It’s a tribute to both Blake Wheeler and the Bruins organization that after his first practice with the Atlanta Thrashers the third-year forward still had something nice — publicly — about his old organization.
Chris Vivlamore of the Atlanta Journal-Constitution was on the scene for Atlanta’s first practice since acquiring Wheeler and Mark Stuart from the Bruins for Rich Peverley and Boris Valabik. The pair of ex-Bruins skated in the Thrashers’ loss at Edmonton Saturday without a practice.
Here’s what Wheeler told Vivlamore about his new opportunity and the chance to again play under former Bruins assistant coach Craig Ramsay, who is now Atlanta’s head coach:
“I view this as a great opportunity and a great challenge. It really couldn’t have been a more perfect situation having Rammer here already, having worked with him pretty extensively in the past few years on the penalty kill. That makes everything a lot easier in itself. Philosophy-wise you know where he is coming from.
“I’ve been waiting for an opportunity like this. In Boston, sometimes, a little bit of frustration set in with everything. It’s a great team with so many great players.”
Wheeler was clearly disenchanted about how things were going with the Bruins before he was dealt. He often talked about not knowing what his role with the team was day to day, and even classified himself as “a utility guy.”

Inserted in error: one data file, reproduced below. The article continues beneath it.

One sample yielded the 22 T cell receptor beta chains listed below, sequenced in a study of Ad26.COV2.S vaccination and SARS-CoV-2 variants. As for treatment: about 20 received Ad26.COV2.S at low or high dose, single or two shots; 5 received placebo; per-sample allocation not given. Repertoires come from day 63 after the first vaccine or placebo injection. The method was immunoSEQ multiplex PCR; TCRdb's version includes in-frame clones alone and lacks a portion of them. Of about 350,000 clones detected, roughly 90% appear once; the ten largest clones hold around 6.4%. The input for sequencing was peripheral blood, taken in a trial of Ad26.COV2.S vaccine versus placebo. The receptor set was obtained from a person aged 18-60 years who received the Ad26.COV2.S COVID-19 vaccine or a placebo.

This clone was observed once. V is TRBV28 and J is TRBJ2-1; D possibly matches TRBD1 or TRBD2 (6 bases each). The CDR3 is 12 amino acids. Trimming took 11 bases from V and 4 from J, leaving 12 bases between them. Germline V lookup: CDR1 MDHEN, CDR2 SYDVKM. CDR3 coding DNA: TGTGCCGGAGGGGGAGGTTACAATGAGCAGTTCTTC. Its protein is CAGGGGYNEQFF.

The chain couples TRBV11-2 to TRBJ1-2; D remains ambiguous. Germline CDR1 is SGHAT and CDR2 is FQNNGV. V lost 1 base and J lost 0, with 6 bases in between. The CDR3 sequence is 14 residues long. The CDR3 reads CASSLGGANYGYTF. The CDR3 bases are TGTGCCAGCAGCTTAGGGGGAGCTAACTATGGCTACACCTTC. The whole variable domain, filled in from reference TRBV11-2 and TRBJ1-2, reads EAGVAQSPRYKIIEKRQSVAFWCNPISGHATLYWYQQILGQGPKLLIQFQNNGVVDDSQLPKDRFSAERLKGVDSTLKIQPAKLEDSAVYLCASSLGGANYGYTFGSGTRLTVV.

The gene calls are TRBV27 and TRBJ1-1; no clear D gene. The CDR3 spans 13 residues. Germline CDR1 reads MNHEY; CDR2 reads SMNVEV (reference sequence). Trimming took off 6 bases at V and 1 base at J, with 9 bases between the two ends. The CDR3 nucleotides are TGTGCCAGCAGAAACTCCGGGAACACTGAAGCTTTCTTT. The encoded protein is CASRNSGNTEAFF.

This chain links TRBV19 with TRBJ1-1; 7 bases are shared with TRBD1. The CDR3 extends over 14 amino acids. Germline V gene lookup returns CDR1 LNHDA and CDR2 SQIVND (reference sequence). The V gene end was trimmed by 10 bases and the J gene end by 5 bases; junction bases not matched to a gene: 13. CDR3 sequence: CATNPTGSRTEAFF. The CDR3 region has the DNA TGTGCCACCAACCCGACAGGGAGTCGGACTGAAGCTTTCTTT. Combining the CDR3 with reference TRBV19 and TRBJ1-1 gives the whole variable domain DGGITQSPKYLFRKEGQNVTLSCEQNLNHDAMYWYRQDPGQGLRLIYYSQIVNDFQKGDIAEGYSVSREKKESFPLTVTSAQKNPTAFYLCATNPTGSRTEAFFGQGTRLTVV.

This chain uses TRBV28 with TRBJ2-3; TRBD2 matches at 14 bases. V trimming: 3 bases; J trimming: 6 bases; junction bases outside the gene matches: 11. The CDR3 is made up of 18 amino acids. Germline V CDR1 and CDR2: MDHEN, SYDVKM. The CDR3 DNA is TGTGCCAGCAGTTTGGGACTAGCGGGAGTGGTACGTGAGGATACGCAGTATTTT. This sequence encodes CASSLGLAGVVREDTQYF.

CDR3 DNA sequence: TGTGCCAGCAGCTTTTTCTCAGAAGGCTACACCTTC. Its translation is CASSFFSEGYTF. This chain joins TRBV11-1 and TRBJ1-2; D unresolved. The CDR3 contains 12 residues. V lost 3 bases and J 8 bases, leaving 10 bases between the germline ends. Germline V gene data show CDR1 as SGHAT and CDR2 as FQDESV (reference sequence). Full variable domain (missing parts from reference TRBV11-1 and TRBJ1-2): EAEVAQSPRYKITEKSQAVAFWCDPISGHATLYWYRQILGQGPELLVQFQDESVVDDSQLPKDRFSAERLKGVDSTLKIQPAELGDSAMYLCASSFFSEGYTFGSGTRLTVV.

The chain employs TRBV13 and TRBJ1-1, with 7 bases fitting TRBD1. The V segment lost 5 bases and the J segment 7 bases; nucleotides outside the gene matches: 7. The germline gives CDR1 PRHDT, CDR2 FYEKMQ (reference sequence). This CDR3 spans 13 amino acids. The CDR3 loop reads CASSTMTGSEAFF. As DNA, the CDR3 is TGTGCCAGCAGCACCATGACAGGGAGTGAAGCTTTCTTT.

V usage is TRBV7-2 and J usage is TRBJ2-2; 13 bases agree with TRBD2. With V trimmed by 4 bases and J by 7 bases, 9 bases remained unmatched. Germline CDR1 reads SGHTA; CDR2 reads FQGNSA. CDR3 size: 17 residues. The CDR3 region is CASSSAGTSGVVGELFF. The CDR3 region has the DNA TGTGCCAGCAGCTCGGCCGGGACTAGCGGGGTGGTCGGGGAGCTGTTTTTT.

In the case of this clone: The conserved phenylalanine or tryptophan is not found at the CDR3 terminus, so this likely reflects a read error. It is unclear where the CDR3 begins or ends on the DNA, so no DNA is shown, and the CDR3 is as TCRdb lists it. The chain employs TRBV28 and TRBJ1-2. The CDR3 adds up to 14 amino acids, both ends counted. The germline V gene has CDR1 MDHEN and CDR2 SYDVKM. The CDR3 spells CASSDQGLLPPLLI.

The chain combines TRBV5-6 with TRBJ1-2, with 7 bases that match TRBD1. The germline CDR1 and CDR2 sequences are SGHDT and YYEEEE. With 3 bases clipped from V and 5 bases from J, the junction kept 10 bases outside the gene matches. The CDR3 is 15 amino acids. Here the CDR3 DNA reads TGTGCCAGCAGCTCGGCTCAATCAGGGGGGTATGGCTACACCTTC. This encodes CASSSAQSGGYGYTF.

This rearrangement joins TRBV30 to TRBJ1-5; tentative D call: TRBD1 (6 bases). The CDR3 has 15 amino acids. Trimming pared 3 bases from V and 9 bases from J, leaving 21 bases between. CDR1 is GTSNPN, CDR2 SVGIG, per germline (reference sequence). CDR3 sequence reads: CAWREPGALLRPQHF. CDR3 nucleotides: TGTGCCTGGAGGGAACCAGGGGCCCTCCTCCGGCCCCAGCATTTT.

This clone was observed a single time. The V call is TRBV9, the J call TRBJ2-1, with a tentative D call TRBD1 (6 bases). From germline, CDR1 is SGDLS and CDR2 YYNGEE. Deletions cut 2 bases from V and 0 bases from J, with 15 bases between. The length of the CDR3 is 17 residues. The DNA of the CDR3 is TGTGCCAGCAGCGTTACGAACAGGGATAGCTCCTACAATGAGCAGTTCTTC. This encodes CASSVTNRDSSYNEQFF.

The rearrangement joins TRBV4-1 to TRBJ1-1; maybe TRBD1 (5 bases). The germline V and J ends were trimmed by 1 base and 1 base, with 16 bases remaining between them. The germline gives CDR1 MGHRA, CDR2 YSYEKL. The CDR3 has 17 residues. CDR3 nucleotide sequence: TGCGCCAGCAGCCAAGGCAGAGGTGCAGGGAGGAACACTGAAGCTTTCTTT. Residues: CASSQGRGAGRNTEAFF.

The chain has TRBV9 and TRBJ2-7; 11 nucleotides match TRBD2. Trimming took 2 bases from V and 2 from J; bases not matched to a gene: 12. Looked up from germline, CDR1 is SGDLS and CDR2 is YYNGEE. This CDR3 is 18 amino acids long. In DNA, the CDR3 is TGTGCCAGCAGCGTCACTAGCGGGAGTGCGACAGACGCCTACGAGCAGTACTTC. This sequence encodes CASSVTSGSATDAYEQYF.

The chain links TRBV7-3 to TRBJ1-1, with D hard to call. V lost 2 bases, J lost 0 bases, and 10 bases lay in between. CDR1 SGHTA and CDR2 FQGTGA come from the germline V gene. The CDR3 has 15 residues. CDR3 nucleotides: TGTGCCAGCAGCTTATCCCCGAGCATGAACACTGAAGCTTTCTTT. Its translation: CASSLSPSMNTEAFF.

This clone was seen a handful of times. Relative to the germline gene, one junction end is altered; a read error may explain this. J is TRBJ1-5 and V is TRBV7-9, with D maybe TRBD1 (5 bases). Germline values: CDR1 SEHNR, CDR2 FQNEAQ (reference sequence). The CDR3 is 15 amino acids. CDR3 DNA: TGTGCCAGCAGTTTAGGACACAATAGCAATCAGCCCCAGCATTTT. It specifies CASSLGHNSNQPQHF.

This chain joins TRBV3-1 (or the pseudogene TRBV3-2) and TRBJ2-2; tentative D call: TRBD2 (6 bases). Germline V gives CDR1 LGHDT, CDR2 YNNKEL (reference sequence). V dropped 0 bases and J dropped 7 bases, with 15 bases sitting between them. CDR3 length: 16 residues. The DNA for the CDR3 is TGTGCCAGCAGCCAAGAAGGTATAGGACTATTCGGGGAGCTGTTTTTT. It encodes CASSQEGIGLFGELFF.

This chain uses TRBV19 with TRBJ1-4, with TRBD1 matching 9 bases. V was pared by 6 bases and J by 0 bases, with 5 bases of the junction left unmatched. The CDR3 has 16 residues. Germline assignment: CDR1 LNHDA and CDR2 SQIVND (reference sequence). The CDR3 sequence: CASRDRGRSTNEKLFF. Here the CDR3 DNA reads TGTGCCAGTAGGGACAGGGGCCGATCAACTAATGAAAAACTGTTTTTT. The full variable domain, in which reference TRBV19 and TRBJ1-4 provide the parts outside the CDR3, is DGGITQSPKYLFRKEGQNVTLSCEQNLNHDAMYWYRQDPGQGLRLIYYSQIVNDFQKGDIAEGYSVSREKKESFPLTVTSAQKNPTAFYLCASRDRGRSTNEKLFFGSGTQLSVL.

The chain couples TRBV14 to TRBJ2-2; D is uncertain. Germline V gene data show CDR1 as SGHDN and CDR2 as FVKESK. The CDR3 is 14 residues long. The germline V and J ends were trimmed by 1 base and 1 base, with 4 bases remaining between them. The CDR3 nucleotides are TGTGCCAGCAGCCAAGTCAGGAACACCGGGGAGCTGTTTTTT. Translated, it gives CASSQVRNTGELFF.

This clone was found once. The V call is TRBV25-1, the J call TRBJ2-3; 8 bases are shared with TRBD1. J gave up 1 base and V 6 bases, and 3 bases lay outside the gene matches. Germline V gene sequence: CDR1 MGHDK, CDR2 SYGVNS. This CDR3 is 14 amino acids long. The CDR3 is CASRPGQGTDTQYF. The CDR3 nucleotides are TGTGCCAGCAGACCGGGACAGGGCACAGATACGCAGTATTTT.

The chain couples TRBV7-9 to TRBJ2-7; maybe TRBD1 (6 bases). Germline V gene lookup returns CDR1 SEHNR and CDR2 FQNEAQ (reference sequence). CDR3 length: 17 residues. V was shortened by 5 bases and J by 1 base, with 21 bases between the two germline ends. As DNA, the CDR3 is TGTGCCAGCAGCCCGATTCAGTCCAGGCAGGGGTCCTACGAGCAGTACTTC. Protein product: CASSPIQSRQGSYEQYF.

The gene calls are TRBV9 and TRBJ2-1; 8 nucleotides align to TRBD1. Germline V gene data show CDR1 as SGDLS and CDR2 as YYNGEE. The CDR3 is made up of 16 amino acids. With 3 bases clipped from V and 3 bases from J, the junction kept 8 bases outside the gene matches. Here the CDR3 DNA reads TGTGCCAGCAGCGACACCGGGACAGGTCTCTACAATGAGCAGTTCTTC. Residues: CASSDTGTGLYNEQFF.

It’s true that Wheeler was moved around the lineup, but it’s also true that except for his rookie season lined up next to David Krejci and Michael Ryder, and a short stretch where he was solid in a shutdown role with Patrice Bergeron and Mark Recchi, Wheeler failed to meet his potential in black and gold. In acknowledging that the Bruins situation was a tough battle for playing time, rather than blaming his old team for not just handing him a top-six role based on his salary and potential, shows a lot of class.
Wheeler is starting out as a right winger with Atlanta. The change of scenery might be just what he needs to take the next step in his NHL development. But it’s great to see that the business side of things, and a trade out of town, haven’t made him bitter about his time in Boston.